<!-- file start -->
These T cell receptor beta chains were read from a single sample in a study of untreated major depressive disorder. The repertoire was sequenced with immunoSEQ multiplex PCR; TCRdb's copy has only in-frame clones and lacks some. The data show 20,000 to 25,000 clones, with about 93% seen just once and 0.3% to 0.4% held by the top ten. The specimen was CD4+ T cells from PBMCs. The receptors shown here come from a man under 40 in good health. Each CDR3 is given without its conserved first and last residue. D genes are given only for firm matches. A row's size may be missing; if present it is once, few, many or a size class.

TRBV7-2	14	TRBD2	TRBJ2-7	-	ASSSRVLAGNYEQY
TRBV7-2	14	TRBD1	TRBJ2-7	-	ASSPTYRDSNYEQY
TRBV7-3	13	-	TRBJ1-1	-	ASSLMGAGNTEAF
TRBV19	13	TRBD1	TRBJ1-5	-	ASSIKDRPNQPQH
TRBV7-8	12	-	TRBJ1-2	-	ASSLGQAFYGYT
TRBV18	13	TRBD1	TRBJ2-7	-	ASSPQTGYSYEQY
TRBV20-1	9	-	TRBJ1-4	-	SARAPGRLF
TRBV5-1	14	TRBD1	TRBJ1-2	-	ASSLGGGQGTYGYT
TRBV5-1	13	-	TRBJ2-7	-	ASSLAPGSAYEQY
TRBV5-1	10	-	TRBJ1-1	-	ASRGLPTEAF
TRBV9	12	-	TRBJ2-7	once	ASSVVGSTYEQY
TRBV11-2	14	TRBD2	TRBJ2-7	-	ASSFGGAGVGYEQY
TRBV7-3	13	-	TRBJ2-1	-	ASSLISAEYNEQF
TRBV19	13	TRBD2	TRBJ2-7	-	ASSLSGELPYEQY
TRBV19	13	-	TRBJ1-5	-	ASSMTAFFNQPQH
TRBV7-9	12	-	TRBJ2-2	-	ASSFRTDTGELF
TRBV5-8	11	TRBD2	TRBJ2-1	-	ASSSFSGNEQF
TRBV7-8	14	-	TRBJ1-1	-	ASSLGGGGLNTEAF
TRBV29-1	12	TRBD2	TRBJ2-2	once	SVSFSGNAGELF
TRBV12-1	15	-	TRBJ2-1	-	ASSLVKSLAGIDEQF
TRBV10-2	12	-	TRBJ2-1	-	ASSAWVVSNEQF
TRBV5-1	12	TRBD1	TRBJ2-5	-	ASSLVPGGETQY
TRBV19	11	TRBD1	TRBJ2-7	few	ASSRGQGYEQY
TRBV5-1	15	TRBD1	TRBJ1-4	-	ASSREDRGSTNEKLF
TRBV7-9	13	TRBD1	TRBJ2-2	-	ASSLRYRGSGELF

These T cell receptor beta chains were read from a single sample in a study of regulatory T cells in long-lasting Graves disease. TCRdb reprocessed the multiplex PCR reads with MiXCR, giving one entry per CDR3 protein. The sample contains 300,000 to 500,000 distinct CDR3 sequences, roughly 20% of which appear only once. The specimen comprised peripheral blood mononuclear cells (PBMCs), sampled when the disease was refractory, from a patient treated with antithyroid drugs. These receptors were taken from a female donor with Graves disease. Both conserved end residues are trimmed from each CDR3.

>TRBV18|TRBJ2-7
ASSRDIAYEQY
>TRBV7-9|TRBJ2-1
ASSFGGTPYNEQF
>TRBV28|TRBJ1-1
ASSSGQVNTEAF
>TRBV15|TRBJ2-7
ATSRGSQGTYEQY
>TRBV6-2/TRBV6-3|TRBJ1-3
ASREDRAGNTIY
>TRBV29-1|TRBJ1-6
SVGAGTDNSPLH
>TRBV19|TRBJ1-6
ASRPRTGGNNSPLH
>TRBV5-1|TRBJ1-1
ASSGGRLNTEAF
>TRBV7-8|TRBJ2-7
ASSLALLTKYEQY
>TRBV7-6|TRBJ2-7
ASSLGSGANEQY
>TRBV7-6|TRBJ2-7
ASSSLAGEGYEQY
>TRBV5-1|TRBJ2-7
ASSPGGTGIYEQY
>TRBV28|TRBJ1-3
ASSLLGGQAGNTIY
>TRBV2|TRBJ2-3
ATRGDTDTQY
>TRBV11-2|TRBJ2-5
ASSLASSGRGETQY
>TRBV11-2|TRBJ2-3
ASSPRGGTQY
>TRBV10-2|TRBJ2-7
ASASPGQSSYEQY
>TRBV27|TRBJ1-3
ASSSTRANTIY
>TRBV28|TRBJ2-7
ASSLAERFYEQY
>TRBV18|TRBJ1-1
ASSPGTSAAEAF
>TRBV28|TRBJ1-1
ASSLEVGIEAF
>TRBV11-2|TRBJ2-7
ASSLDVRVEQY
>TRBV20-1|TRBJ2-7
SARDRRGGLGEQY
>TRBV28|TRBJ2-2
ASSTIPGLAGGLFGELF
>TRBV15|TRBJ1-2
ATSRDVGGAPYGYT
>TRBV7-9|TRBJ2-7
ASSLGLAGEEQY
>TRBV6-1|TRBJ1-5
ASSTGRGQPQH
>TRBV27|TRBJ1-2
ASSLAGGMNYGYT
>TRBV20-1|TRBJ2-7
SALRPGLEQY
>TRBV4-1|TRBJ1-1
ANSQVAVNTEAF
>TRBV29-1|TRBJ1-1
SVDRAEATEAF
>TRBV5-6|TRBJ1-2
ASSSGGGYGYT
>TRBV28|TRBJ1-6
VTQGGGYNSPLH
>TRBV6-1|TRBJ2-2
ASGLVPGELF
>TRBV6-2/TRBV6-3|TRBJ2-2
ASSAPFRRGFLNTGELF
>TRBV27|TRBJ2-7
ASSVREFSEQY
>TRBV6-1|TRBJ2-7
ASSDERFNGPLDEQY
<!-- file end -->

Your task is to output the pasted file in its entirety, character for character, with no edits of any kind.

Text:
These T cell receptor beta chains were read from a single sample in a study of untreated major depressive disorder. The repertoire was sequenced with immunoSEQ multiplex PCR; TCRdb's copy has only in-frame clones and lacks some. The data show 20,000 to 25,000 clones, with about 93% seen just once and 0.3% to 0.4% held by the top ten. The specimen was CD4+ T cells from PBMCs. The receptors shown here come from a man under 40 in good health. Each CDR3 is given without its conserved first and last residue. D genes are given only for firm matches. A row's size may be missing; if present it is once, few, many or a size class.

TRBV7-2	14	TRBD2	TRBJ2-7	-	ASSSRVLAGNYEQY
TRBV7-2	14	TRBD1	TRBJ2-7	-	ASSPTYRDSNYEQY
TRBV7-3	13	-	TRBJ1-1	-	ASSLMGAGNTEAF
TRBV19	13	TRBD1	TRBJ1-5	-	ASSIKDRPNQPQH
TRBV7-8	12	-	TRBJ1-2	-	ASSLGQAFYGYT
TRBV18	13	TRBD1	TRBJ2-7	-	ASSPQTGYSYEQY
TRBV20-1	9	-	TRBJ1-4	-	SARAPGRLF
TRBV5-1	14	TRBD1	TRBJ1-2	-	ASSLGGGQGTYGYT
TRBV5-1	13	-	TRBJ2-7	-	ASSLAPGSAYEQY
TRBV5-1	10	-	TRBJ1-1	-	ASRGLPTEAF
TRBV9	12	-	TRBJ2-7	once	ASSVVGSTYEQY
TRBV11-2	14	TRBD2	TRBJ2-7	-	ASSFGGAGVGYEQY
TRBV7-3	13	-	TRBJ2-1	-	ASSLISAEYNEQF
TRBV19	13	TRBD2	TRBJ2-7	-	ASSLSGELPYEQY
TRBV19	13	-	TRBJ1-5	-	ASSMTAFFNQPQH
TRBV7-9	12	-	TRBJ2-2	-	ASSFRTDTGELF
TRBV5-8	11	TRBD2	TRBJ2-1	-	ASSSFSGNEQF
TRBV7-8	14	-	TRBJ1-1	-	ASSLGGGGLNTEAF
TRBV29-1	12	TRBD2	TRBJ2-2	once	SVSFSGNAGELF
TRBV12-1	15	-	TRBJ2-1	-	ASSLVKSLAGIDEQF
TRBV10-2	12	-	TRBJ2-1	-	ASSAWVVSNEQF
TRBV5-1	12	TRBD1	TRBJ2-5	-	ASSLVPGGETQY
TRBV19	11	TRBD1	TRBJ2-7	few	ASSRGQGYEQY
TRBV5-1	15	TRBD1	TRBJ1-4	-	ASSREDRGSTNEKLF
TRBV7-9	13	TRBD1	TRBJ2-2	-	ASSLRYRGSGELF

These T cell receptor beta chains were read from a single sample in a study of regulatory T cells in long-lasting Graves disease. TCRdb reprocessed the multiplex PCR reads with MiXCR, giving one entry per CDR3 protein. The sample contains 300,000 to 500,000 distinct CDR3 sequences, roughly 20% of which appear only once. The specimen comprised peripheral blood mononuclear cells (PBMCs), sampled when the disease was refractory, from a patient treated with antithyroid drugs. These receptors were taken from a female donor with Graves disease. Both conserved end residues are trimmed from each CDR3.

>TRBV18|TRBJ2-7
ASSRDIAYEQY
>TRBV7-9|TRBJ2-1
ASSFGGTPYNEQF
>TRBV28|TRBJ1-1
ASSSGQVNTEAF
>TRBV15|TRBJ2-7
ATSRGSQGTYEQY
>TRBV6-2/TRBV6-3|TRBJ1-3
ASREDRAGNTIY
>TRBV29-1|TRBJ1-6
SVGAGTDNSPLH
>TRBV19|TRBJ1-6
ASRPRTGGNNSPLH
>TRBV5-1|TRBJ1-1
ASSGGRLNTEAF
>TRBV7-8|TRBJ2-7
ASSLALLTKYEQY
>TRBV7-6|TRBJ2-7
ASSLGSGANEQY
>TRBV7-6|TRBJ2-7
ASSSLAGEGYEQY
>TRBV5-1|TRBJ2-7
ASSPGGTGIYEQY
>TRBV28|TRBJ1-3
ASSLLGGQAGNTIY
>TRBV2|TRBJ2-3
ATRGDTDTQY
>TRBV11-2|TRBJ2-5
ASSLASSGRGETQY
>TRBV11-2|TRBJ2-3
ASSPRGGTQY
>TRBV10-2|TRBJ2-7
ASASPGQSSYEQY
>TRBV27|TRBJ1-3
ASSSTRANTIY
>TRBV28|TRBJ2-7
ASSLAERFYEQY
>TRBV18|TRBJ1-1
ASSPGTSAAEAF
>TRBV28|TRBJ1-1
ASSLEVGIEAF
>TRBV11-2|TRBJ2-7
ASSLDVRVEQY
>TRBV20-1|TRBJ2-7
SARDRRGGLGEQY
>TRBV28|TRBJ2-2
ASSTIPGLAGGLFGELF
>TRBV15|TRBJ1-2
ATSRDVGGAPYGYT
>TRBV7-9|TRBJ2-7
ASSLGLAGEEQY
>TRBV6-1|TRBJ1-5
ASSTGRGQPQH
>TRBV27|TRBJ1-2
ASSLAGGMNYGYT
>TRBV20-1|TRBJ2-7
SALRPGLEQY
>TRBV4-1|TRBJ1-1
ANSQVAVNTEAF
>TRBV29-1|TRBJ1-1
SVDRAEATEAF
>TRBV5-6|TRBJ1-2
ASSSGGGYGYT
>TRBV28|TRBJ1-6
VTQGGGYNSPLH
>TRBV6-1|TRBJ2-2
ASGLVPGELF
>TRBV6-2/TRBV6-3|TRBJ2-2
ASSAPFRRGFLNTGELF
>TRBV27|TRBJ2-7
ASSVREFSEQY
>TRBV6-1|TRBJ2-7
ASSDERFNGPLDEQY